|Original Publisher||Scholastic Press|
|Original Publication Date||2014|
Dash, Kirby Larson's book for 4-6 grade readers, tells the story of 11-year-old Mitsi Kashino and how the love for her dog Dash gives her strength while she and her family are sent to an incarceration camp.
A few weeks after the bombing of Pearl Harbor, Mitsi is excited for things to "go back to normal" once she returns to school in Bainbridge, Washington after the Christmas holidays. Instead, Mitsi's two best friends Mags and Judy snub her and Mitsi is hurt and confused. Uneasy with the undercurrent of tension, nasty notes, and racial slurs coming from her classmates, Mitsi finds comfort in Dash's companionship. She wonders how humans can treat her so cruelly just for being Japanese, when Dash remains as loyal to her as ever.
While walking home alone one day, Mitsi is chased and bullied by middle school boys who chant "Remember Pearl Harbor!" over and over. She falls and the boys kick her books and new artist sketch pad into the mud. A stranger, Mrs. Bowker, fends the boys off with a broom and helps Mitsi gather her things. In gratitude, Mitsi draws Mrs. Bowker a picture of her garden and they become fast friends. Mitsi shares her painful secret that her best friends avoid her at school. Mrs. Bowker shares that she used to live in Montana and that she has always felt guilty for not defending her German friends, the Schmidts, when they were run out of town during the anti-German hysteria in World War I. Tearfully, Mrs. Bowker says, "Even the kindest of us is capable of cruelty. And I was cruel for not speaking up back then."
Soon the announcement calling for the assembly of Japanese Americans is posted around town. Mitsi is horrified to learn that Dash would not be allowed to come with them. Inspired by a class assignment, Mitsi writes to General DeWitt, the man in charge of the Japanese American exodus. She tries to convince him that Dash is also a member of the Kashino family. General DeWitt writes back a curt message saying that he sends his regrets that pets are not allowed, but that "we must all make sacrifices in times of war." To Mitsi's great relief, Mrs. Bowker agrees to care for Dash in her absence.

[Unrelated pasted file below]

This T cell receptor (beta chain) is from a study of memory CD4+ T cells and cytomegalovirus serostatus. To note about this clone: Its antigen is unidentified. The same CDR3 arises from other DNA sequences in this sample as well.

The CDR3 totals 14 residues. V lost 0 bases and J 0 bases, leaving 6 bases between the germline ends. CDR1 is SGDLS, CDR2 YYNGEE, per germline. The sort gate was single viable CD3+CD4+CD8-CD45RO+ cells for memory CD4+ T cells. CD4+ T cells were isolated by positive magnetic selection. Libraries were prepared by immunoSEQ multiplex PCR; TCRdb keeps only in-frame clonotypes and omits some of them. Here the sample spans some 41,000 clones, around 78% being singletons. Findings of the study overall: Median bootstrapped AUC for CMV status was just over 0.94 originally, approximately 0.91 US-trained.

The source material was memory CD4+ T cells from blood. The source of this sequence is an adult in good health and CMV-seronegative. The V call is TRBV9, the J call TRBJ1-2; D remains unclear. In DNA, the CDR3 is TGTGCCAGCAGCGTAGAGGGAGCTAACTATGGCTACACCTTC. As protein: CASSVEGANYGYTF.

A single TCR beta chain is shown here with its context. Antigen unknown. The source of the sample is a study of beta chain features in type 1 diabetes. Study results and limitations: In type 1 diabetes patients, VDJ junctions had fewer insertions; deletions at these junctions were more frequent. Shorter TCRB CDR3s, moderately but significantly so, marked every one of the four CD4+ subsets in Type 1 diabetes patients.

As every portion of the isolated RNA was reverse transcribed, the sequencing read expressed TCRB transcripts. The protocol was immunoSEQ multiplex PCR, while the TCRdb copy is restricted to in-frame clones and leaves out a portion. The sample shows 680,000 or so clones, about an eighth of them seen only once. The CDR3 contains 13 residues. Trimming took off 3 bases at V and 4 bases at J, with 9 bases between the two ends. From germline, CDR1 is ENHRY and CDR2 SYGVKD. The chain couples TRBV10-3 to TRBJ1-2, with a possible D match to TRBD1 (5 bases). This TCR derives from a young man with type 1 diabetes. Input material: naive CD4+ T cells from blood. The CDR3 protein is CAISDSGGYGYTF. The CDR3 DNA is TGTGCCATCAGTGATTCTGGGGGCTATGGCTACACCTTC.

The Kashinos are sent to "Camp Harmony" (the ironic nickname of the temporary detention camp built at the Puyallup fairgrounds outside of Seattle) and Mitsi's main source of happiness is the letters she and Mrs. Bowker exchange; Mrs. Bowker "writes" as Dash. Over her many trips to the post office, Mitsi begins to overcome her shyness with strangers. When she receives the picture Mrs. Bowker took of Mitsi and Dash on their last day at Bainbridge, she is overjoyed and shows the picture to the many people in the camp. She soon befriends a bubbly girl her age named Debbie, who suffers from mysterious periodic depressive spells.
After a while, they all are uprooted from "Camp Harmony" and make the dusty trip to Camp Minidoka. Mitsi and her friends adjust to the new and old challenges of camp life, but Dash continues to be at the forefront in Mitsi's heart. She wonders when the war will end and if she can ever be reunited with her beloved dog.
An author's note follows the story in which Kirby Larson credits the book Strawberry Days by Dave Neiwert for introducing her to the real Mitsi and Dash: Mitsue Shiraishi and her dog Chubby.
- Kirby Larson, Dash (New York: Scholastic Press, 2014), 52.
- Larson, Dash, 76.